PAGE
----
ESP Meets Academe
Marc and I are just back from the fantastic Council on Contemporary Families annual conference in Chicago. It's been a whirlwind couple of days of connecting with the leaders in gender research - many of our most admired mentors and fore-parents in gender equality studies were there in the flesh, and we felt honored to be among them. Some of the highlights for us were finally meeting marriage historian Stephanie Coontz (author of Marriage, A History), psychologist Diane Ehrensaft (author of Parenting Together), sociologist Pepper Schwartz (author of the dearly beloved Love Between Equals), Daddy Dialectic's Jeremy Adam Smith and Chicago Pop, Carolyn Pape Cowan and Philip Cowan (authors of When Parents Become Partners), Joshua Coleman (author of The Lazy Husband) and Deborah Siegel (of www.girlwpen.com). And we reconnected with our friends and mentors, Barbara Risman (author of Gender Vertigo) and Kathleen Gerson (author of the forthcoming The Unfinished Revolution: How a New Generation is Reshaping Family, Work and Gender in America).
We also spoke on a panel devoted to gender convergence, which is the idea that feminine and masculine behaviors cease to be separated by actual gender - as evidenced by such trends as women in the workplace, male caregiving, salary equity, etc. Some of the news here was less than refreshing - and points to how we're definitely not 'there yet' even as we inch closer. In our time at the podium, we focused on the good news that many couples are reaching for ESP even when our culture and our workplaces don't yet make this easy. And that ESP is far more about a dedication to equality and balance than it is about a focus on task division or getting men to 'do more' around the house and with the kids. It felt good to clarify these points, and some of our comments made it to an even wider audience - USA Today (many thanks to Sharon Jayson!).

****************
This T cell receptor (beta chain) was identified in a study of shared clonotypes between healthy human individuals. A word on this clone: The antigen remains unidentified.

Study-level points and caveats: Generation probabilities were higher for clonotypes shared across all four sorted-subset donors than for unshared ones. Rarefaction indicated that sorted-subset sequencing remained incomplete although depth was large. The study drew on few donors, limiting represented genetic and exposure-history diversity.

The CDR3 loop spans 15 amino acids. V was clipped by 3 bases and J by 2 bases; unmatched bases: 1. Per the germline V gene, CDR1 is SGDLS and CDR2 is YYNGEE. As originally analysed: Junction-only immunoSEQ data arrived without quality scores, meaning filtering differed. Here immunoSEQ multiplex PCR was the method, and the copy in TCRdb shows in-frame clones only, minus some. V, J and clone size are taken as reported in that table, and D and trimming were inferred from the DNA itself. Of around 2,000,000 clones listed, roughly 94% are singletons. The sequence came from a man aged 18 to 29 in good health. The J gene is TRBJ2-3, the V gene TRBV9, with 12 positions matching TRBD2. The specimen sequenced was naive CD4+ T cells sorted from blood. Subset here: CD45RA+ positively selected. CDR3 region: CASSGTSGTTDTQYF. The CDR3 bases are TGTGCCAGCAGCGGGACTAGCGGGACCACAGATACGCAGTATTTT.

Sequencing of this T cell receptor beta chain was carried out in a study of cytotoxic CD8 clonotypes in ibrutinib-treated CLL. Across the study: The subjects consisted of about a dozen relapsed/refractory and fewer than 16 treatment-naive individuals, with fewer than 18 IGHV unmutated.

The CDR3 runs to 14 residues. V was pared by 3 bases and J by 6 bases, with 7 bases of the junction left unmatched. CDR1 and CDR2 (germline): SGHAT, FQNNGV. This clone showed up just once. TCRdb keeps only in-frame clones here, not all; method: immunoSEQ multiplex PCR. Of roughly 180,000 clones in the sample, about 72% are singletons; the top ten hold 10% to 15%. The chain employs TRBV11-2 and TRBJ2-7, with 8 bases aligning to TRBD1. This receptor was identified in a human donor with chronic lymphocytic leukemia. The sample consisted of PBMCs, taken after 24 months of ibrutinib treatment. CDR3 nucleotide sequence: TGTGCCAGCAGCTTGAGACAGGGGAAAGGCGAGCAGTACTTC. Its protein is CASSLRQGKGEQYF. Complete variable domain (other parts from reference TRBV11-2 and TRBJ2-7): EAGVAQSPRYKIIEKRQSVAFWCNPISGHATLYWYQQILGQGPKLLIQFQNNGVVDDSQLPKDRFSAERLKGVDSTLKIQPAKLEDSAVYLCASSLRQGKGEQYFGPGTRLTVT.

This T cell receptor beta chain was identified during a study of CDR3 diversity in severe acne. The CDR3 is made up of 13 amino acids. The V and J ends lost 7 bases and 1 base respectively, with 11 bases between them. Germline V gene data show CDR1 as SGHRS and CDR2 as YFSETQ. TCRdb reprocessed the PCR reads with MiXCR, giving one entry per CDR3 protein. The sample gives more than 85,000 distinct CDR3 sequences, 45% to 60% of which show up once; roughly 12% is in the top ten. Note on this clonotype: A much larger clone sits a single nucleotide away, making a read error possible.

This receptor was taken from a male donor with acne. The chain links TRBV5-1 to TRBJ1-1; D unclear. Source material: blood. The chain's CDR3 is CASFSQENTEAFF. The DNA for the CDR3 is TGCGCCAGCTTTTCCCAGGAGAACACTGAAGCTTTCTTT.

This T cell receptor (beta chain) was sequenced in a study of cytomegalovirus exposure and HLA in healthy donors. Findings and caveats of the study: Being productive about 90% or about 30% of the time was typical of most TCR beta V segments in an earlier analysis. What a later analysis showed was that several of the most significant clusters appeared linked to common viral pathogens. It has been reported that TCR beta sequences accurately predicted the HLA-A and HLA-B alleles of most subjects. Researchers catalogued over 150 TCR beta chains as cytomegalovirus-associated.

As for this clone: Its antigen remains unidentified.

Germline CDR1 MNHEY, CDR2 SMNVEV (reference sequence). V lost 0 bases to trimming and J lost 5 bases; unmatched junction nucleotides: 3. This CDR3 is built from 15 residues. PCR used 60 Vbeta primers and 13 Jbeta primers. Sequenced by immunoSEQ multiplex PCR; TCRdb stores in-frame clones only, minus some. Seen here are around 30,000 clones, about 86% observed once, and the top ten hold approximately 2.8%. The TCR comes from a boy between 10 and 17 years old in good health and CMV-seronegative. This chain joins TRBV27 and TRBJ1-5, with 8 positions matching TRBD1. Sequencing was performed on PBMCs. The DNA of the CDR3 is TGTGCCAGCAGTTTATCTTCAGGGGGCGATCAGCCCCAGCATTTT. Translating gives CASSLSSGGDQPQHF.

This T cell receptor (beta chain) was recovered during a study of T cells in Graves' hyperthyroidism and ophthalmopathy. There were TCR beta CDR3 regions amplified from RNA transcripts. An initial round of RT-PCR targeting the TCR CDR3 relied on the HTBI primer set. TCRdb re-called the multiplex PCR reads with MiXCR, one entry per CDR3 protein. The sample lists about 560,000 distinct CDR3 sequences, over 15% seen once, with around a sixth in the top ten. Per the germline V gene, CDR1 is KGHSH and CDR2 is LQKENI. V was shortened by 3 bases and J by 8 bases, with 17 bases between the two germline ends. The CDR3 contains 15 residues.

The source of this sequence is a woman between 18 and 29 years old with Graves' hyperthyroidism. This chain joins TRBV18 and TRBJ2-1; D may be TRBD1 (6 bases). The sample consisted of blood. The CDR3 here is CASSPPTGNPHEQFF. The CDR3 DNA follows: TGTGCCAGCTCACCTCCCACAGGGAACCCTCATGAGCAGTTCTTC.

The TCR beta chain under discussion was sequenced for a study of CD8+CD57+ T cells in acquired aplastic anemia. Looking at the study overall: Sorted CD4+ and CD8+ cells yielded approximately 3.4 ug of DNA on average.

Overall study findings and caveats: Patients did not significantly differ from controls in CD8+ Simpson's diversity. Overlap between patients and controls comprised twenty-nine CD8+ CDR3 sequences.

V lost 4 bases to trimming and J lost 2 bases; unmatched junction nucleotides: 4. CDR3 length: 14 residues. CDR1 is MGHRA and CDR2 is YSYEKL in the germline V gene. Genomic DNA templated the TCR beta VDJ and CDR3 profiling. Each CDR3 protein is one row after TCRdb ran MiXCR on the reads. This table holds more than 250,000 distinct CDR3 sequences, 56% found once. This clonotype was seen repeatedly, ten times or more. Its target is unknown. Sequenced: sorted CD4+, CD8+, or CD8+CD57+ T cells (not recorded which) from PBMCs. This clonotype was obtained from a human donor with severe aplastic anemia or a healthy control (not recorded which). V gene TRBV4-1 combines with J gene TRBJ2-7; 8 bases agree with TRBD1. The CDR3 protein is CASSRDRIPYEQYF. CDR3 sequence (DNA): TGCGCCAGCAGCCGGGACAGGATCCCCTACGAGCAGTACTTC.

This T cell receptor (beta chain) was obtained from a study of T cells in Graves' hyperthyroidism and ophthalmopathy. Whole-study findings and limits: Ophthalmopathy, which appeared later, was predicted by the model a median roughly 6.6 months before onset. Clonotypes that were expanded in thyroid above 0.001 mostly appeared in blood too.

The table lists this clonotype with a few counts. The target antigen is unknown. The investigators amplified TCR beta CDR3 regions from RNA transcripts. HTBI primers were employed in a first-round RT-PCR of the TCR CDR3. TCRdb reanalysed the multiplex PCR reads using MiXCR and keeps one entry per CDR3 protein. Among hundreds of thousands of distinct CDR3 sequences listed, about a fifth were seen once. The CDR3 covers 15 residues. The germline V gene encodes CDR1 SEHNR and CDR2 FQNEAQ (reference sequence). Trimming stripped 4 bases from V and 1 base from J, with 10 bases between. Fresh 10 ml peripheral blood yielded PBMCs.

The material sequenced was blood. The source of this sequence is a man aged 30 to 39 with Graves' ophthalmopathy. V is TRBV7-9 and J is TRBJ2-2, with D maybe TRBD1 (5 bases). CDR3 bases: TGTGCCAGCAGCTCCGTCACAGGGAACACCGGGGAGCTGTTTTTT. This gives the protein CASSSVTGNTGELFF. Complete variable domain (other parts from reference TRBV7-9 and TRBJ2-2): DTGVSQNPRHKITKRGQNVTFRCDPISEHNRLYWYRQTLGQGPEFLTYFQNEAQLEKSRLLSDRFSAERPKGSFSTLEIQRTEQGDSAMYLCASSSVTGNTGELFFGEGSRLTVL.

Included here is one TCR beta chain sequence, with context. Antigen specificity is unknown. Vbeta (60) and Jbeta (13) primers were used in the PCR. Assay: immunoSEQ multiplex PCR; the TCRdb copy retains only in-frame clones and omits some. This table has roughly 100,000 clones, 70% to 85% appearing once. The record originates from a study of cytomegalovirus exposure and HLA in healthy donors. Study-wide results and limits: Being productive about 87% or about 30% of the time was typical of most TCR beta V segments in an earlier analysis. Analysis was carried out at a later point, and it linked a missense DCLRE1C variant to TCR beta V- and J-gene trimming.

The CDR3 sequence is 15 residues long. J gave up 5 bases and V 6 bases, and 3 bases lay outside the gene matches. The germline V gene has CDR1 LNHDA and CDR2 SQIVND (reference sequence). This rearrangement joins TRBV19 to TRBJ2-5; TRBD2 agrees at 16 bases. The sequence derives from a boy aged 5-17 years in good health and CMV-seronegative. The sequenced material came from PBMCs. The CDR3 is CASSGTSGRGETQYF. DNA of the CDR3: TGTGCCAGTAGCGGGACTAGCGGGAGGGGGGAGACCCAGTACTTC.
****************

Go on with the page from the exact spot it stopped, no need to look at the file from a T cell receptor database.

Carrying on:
Other topics at this jam-packed conference included work-life balance policies and their effect on gender equality, and gender issues in specific populations (e.g., African Americans, lesbian couples, Latina mothers/daughters, gender-crossing children, middle-school children, GLBTQQA2 youth - I hope I got that last term correct!).
We came away from the conference energized more than ever to spread the word about ESP. We heard from leading researchers that our philosophies match their findings, and this validation means the world to us. We made new friends and connections that will keep us busy for many months and years to come. We brought home a brand new book called Couples, Gender and Power by Carmen Knudson-Martin and Anne Rankin Mahoney (both of whom we met at the conference) that we can't wait to read.
Phew! How grateful we both feel to be a part of all of this!
To read more about the research findings presented at this conference, check out the CCF's press release entitled Unconventional Wisdom: A Survey of Recent Research and Clinical Findings on Gender, Families and Equality.